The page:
The prospect of interstate online poker player pool-sharing in the US has moved one step closer, following the news that the Nevada Gaming Control Board (NGCB) has, on principal, approved a multi-operator player-sharing network in the state. The Board heard that the new system, created by 888 Holdings, would link the online poker websites of multiple casinos in Nevada, thus increasing player liquidity.
The new network would initially include 888’s partner and market leader in Nevada, WSOP.com, as well as a new Treasure Island online poker room, which is currently seeking regulatory approval prior to launch, and a third separate 888 poker room. The door would be open for other operators to join in the future. The Board said it would make an official decision on the matter this week.
It’s a real step forward for Nevada, which has struggled to attain the levels of liquidity and revenue that had been hoped for prior to regulation. While figures for the State of Nevada have naturally enjoyed a boost during the World Series of Poker, they’re still lagging well behind New Jersey; the NGCB reported an increase in online poker revenue in May over the previous month, to 8.84 percent ($862,000), while New Jersey reported $2.27 million for the same month. The new network could provide a much-needed boost for the Nevada market, but what’s truly exciting is the scope for the system to eventually provide interstate online poker with shared player pools.
Earlier this year, Nevada and Delaware signed a pact that allow liquidity-sharing between the two states – the first ever interstate gaming agreement, prompting Nevada Governor Brian Sandoval to state that players were now “standing in a moment of history.” It was not known then when the concept would become a reality, however, because of the need to build and harmonize the necessary technology.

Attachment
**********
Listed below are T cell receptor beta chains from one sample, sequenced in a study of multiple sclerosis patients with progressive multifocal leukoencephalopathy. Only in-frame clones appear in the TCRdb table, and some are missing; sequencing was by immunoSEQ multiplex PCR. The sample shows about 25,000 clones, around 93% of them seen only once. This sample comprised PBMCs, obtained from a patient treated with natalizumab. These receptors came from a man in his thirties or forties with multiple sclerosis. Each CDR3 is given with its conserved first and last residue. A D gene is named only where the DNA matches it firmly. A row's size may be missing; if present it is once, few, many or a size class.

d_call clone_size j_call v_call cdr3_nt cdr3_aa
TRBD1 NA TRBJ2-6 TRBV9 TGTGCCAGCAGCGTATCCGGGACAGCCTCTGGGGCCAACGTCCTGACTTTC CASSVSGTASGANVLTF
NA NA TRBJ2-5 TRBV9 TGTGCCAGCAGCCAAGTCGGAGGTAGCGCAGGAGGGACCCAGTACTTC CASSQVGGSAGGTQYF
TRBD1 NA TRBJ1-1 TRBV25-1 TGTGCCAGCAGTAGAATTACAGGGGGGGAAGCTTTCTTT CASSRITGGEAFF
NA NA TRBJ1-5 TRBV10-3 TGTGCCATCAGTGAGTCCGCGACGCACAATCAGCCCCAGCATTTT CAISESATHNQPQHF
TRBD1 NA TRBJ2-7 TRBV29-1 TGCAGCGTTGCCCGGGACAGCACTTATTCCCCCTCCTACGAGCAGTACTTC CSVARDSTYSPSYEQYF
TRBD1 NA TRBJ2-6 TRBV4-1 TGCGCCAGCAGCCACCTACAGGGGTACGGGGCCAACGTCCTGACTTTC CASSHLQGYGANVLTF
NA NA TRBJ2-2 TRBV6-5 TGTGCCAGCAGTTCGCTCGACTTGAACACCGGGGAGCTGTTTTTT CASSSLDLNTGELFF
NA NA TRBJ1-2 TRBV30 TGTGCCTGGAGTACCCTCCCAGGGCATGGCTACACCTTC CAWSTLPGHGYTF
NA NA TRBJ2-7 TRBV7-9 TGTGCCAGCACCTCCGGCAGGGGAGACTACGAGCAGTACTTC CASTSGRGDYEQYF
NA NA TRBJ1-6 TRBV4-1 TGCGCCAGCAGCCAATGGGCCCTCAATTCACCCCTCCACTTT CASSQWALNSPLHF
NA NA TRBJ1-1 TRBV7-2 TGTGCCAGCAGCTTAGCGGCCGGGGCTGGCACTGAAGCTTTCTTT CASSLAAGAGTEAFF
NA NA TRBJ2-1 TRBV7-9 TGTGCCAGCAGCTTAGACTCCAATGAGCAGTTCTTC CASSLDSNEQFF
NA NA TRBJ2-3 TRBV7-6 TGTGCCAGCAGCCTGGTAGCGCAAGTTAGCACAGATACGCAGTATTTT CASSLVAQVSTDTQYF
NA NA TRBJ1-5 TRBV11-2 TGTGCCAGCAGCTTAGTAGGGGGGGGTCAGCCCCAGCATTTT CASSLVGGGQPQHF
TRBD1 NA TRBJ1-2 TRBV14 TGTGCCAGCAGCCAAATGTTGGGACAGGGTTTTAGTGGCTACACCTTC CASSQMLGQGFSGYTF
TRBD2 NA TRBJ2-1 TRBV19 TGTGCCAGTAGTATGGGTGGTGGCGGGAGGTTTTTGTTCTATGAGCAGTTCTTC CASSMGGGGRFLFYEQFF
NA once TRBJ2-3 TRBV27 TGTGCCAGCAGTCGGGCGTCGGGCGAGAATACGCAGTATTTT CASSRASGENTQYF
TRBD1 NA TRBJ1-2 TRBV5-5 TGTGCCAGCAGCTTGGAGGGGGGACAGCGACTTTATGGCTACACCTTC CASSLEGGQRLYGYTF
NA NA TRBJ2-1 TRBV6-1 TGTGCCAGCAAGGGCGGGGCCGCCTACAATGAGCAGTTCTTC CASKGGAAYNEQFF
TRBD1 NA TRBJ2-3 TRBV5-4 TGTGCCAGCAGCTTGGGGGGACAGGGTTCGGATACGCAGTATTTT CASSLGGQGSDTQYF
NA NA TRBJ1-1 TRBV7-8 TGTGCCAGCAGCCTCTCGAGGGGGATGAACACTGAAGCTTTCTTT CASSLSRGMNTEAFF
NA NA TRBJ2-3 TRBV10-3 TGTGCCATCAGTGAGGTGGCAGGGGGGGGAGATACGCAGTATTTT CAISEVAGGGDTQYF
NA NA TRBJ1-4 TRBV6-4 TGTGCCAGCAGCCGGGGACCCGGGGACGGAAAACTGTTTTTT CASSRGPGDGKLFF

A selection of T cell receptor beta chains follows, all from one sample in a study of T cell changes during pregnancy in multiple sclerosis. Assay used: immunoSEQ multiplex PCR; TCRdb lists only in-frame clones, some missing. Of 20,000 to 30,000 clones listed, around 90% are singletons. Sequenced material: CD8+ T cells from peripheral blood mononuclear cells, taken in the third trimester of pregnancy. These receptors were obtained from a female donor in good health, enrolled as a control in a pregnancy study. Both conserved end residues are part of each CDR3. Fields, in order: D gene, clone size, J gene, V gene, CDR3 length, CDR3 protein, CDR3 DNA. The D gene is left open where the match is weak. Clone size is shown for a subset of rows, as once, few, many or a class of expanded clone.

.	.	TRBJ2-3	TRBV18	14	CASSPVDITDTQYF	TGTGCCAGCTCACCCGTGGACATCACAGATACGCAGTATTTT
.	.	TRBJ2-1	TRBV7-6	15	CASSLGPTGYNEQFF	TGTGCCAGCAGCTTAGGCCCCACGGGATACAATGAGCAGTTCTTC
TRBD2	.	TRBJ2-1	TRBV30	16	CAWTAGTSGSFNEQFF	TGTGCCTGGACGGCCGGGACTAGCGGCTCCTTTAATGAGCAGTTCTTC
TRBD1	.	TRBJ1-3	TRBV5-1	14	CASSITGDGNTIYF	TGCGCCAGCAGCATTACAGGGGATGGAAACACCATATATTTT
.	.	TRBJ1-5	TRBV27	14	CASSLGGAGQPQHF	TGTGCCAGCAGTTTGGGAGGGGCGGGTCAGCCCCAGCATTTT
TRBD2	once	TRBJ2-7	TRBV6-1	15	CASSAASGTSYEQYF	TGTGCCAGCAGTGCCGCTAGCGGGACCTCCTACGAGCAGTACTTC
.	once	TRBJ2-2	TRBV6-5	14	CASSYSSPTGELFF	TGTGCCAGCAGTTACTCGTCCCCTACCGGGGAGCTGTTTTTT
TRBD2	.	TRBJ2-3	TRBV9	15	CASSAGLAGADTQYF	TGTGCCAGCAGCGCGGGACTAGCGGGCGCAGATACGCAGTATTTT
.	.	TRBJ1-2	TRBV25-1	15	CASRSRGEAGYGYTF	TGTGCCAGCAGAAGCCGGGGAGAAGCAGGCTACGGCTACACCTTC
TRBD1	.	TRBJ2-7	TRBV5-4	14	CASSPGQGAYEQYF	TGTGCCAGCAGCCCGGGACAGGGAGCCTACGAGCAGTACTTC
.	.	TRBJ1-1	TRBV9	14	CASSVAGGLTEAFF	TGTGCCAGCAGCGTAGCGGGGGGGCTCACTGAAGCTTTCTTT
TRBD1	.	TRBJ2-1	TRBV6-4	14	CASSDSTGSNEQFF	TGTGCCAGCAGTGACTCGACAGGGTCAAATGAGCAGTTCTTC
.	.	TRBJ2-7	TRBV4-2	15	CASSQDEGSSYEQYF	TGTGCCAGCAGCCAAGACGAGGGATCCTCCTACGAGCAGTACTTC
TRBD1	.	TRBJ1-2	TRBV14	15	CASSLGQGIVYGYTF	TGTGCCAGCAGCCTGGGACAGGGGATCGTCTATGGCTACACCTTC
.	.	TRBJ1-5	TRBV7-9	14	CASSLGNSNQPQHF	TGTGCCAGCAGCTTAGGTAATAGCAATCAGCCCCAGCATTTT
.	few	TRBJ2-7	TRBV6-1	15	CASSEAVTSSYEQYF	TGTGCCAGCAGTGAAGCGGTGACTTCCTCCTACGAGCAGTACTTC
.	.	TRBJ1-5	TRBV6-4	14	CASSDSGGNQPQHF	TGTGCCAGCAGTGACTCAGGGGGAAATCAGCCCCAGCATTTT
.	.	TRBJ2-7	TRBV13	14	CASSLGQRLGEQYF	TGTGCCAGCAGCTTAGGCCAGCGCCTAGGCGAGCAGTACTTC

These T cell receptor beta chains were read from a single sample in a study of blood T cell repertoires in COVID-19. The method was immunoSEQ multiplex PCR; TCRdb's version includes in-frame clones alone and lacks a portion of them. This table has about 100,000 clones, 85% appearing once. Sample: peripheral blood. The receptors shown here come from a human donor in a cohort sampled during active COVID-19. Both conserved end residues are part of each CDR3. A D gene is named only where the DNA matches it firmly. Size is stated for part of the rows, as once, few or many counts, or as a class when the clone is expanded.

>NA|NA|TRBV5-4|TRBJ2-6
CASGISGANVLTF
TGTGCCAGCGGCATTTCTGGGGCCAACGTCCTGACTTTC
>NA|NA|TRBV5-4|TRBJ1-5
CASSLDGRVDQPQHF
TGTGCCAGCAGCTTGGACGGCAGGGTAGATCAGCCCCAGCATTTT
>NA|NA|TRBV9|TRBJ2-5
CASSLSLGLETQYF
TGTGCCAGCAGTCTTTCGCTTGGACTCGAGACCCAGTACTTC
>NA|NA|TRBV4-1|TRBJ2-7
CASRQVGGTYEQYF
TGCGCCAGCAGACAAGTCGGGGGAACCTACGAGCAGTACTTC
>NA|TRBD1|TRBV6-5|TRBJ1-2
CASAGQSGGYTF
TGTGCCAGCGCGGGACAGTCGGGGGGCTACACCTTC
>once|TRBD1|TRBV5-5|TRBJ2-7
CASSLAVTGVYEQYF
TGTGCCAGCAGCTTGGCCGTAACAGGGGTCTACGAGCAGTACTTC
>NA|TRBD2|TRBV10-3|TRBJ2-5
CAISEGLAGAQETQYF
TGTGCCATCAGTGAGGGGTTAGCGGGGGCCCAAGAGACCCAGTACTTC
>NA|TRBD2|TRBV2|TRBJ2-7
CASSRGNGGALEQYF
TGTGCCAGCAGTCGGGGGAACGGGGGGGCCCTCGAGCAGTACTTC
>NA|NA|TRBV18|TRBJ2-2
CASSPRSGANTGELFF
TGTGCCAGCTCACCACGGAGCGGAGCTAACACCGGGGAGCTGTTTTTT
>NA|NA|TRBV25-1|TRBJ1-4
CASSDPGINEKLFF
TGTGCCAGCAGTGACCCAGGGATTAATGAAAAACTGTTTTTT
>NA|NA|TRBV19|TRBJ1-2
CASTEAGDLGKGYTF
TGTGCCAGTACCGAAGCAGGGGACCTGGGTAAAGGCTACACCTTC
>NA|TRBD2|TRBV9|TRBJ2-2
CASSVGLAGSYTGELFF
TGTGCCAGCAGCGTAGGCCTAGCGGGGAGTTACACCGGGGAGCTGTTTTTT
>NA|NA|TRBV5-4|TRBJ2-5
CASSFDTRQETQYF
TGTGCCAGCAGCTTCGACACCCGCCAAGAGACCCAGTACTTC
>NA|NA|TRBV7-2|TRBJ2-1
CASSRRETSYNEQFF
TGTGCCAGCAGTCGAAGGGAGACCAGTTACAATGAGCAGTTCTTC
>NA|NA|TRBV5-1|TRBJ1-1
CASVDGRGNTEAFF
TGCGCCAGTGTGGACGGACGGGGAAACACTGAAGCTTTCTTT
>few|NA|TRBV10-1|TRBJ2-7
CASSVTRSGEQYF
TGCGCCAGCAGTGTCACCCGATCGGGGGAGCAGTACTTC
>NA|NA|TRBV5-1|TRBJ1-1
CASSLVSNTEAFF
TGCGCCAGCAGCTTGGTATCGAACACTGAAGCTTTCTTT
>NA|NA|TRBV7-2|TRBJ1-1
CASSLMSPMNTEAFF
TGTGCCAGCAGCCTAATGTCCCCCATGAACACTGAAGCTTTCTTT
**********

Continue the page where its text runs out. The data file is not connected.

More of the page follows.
However, with 888 providing the technology platform for all of Delaware’s poker rooms, it’s likely that the Nevada network will be the prototype for the intrastate system.
It’s long been understood that liquidity-sharing is the key to the growth of the fledgling US poker markets. Greater player traffic creates growth in the market. It attracts new players because there is a wider variety of cash games to choose from, in terms of stakes and game variations, and it permits big multi-table tournaments with larger guaranteed prize pools. For operators, it means that their marketing efforts go further and they are able to offer a wider range of products. In short, online poker needs a healthy player ecology in order to survive and thrive, and its something that the new markets have been lacking.
Paving the Way for New States to Regulate
Furthermore, interstate pool-sharing should also encourage and facilitate other states that are considering regulation to bite the bullet. Initially poor revenue from the new markets may have dissuaded other states from following suit, but the knowledge that they could immediately jump into a healthy network should they decide to legalize online poker will provide a much greater incentive. Nevada and Delaware have made clear their decision to share liquidity is a “multi-state” agreement, leaving the door open for other states to join the alliance.
For those of us who dream of once again tangling with players from all across the country when we’re playing online poker, it looks like we just took a small step closer.